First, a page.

Home Insulation

Home insulation is measured in R-values, with higher values indicating that it is better at insulating your home against energy loss. Insulation is added to the ceiling, walls and floors, depending on your home’s makeup and specific location.

Insulation ratings are measured in R-values per inch of thickness. An R-value tells you how well a specific type of insulation can keep heat from leaving or entering your home. Insulation R-values will vary based on the type, thickness and density of the insulation material. A higher insulation R rating will correspond to better climate control and better energy efficiency for your home. Unfortunately, a higher insulation R-value usually means a higher cost as well. 

Some installation methods vary greatly in their average R-value per inch.

Insulation MethodCommon R-Values
Blown-in/Loose Insulation2.2 – 3.8
Fiberglass Rolls2.9 – 3.8
Spray Foam Insulation3.7 – 6.5
Foam Board Insulation3 – 10
R-Values listed per inch

Within each method of home insulation, different materials will provide better R-values. For instance, with blown-in or loose materials, cellulose or stone wool is better than fiberglass, but they are more costly.

With foam (spray or board), closed-cell foam is approximately twice as better at insulating than open-cell foam.

The Use of Climate Zones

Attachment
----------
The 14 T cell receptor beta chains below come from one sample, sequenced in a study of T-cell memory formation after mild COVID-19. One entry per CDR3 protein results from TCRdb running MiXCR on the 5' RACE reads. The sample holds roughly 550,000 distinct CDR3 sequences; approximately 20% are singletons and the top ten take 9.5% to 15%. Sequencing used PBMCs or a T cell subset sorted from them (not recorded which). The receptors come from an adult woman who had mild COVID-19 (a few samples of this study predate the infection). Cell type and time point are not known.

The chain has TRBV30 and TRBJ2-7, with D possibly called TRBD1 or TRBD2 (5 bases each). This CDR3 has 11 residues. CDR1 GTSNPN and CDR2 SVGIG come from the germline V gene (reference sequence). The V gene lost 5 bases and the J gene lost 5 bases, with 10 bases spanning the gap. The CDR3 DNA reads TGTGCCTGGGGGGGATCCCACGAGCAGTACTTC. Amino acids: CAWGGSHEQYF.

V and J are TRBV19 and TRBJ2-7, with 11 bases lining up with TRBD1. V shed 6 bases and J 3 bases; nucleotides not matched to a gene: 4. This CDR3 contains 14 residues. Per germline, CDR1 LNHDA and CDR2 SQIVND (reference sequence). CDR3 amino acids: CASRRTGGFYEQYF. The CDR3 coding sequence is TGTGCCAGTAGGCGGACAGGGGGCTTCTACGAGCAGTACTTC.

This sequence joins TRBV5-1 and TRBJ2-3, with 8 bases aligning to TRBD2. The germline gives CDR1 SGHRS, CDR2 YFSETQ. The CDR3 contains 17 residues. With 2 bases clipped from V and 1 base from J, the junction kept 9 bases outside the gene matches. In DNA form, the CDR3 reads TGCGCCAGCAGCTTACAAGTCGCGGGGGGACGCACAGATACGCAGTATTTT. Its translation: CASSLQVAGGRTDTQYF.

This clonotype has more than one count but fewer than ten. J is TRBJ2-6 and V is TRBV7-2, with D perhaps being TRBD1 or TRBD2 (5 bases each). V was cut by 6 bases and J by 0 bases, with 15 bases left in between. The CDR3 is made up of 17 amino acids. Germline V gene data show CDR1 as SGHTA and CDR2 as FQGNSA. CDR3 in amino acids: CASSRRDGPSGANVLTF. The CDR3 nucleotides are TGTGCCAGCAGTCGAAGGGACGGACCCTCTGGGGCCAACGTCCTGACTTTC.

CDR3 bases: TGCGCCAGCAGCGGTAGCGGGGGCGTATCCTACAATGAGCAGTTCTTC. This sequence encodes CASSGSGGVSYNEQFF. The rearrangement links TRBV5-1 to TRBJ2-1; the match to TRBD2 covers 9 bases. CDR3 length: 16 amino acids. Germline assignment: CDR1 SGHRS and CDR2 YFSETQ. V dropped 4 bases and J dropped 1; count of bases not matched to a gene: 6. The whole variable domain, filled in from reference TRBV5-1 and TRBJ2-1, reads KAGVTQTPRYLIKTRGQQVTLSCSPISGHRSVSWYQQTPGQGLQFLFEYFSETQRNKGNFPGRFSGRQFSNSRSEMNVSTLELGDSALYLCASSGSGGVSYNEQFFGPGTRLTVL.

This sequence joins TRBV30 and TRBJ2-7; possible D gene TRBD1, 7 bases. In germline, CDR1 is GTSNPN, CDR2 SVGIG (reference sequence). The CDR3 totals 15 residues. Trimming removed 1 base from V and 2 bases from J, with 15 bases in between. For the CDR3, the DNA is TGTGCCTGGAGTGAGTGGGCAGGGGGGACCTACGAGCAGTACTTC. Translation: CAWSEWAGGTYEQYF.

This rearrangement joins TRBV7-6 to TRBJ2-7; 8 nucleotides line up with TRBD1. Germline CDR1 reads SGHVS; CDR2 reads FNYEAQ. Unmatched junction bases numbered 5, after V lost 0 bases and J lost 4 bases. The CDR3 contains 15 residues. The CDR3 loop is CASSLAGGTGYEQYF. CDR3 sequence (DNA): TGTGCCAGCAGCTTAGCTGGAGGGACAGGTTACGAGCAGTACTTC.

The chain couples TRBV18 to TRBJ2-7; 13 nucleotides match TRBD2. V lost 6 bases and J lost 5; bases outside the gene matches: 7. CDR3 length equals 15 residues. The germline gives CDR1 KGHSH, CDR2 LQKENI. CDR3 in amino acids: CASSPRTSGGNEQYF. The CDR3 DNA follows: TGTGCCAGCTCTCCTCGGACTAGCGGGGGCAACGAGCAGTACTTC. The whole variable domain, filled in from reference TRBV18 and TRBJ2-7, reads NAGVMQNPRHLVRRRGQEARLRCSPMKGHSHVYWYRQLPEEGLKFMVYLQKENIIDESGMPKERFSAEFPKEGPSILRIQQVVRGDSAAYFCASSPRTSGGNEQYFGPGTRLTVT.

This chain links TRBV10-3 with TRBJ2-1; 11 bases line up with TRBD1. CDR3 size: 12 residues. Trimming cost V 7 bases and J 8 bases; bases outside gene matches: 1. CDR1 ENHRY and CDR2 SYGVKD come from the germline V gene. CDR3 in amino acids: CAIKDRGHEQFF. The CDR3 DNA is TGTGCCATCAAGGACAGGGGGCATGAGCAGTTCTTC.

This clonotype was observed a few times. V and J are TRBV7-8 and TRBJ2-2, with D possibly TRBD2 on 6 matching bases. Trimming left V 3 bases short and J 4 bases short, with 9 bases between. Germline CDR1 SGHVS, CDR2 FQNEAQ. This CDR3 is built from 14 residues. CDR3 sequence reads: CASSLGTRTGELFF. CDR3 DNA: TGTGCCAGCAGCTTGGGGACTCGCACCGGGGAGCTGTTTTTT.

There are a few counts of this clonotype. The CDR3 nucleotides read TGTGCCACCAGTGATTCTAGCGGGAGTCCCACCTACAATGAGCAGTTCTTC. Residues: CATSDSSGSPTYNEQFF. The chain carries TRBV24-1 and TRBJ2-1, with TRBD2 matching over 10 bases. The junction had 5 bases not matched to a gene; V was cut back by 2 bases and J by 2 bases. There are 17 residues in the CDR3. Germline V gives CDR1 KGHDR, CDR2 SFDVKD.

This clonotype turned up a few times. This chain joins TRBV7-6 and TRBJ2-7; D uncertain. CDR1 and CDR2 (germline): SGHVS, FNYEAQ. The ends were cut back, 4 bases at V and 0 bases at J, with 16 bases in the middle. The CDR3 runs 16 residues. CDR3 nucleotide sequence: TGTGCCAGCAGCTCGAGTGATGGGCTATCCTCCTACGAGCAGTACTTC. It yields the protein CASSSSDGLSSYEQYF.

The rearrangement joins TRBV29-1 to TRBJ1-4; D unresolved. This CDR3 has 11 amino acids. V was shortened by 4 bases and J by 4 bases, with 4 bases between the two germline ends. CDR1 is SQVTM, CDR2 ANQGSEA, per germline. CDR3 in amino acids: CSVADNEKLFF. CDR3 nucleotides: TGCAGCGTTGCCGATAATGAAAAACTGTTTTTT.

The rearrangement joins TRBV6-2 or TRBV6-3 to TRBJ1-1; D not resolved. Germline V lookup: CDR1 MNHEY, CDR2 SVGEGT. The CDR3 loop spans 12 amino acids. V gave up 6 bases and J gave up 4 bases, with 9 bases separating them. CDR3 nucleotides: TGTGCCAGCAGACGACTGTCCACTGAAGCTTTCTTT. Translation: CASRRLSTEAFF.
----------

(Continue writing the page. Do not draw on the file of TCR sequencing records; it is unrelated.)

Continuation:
The US Department of Energy (USDoE) has broken the United States up into eight major climate regions, with additional sub-regions based on average rainfall.

Every three years, the IECC map is adjusted to move certain counties into and out of different climate zones. The latest was released in 2021. These climate zones are used to determine recommended energy-saving qualities of the amount of insulation your home should have. The minimum R-value of your home’s attic, wall and floor insulation is set by the USDoE.

This means that depending on your climate region, it may not make sense to simply add the most insulation as you can. The added cost of more energy-efficient insulation may be wasted if your local climate is mild, such as many of our southern states.

Conversely, northern “colder” states may see their energy costs rise if their insulation levels does not meet or exceed recommended values.

Climate ZoneAttic2×4 Wall2×6 WallFlooringCrawlspace
#1 / Very Hot30 – 4913 – 1519 – 211313
#2 / Hot30 – 6013 – 1519 – 211313 – 19
#3 / Warm30 – 6013 – 1519 – 212519 – 25
#4 / Mixed38 – 6013 – 1519 – 2125 – 3025 – 30
#5 / Cool49 – 6013 – 1519 – 2125 – 3025 – 30
#6 / Cold49 – 6013 – 1519 – 2125 – 3025 – 30
#7 / Very Cold49 – 6013 – 1519 – 2125 – 3025 – 30
#8 / Arctic49 – 6013 – 1519 – 2125 – 3025 – 30
Minimum & Maximum R-values per Climate Zone

How to Calculate R-Values

Attic Example

R-values of different materials can be combined to create the correct amount of insulation for your climate zone.

For example, you can layer together two batts of R19 and R30 to create an R-value of 49 in your attic.

Loose or blown-in insulation is also commonly used in the attic since it can sit on top the rafters, ceiling or OSB flooring.

You can also mix different methods of insulation together, such as a foam board on an outside wall with spray foam or batt insulation placed between the studs.

In the image shown here, we sheathed the external wall of the building with OSB, then R3 Foam Board. The OSB does not have any insulating R-value, so it is not included in our calculation. In between the studs on the interior of the house, we added R15 fiberglass rolls, which combined with the exterior foam to create an R18 rated wall.

External Wall Example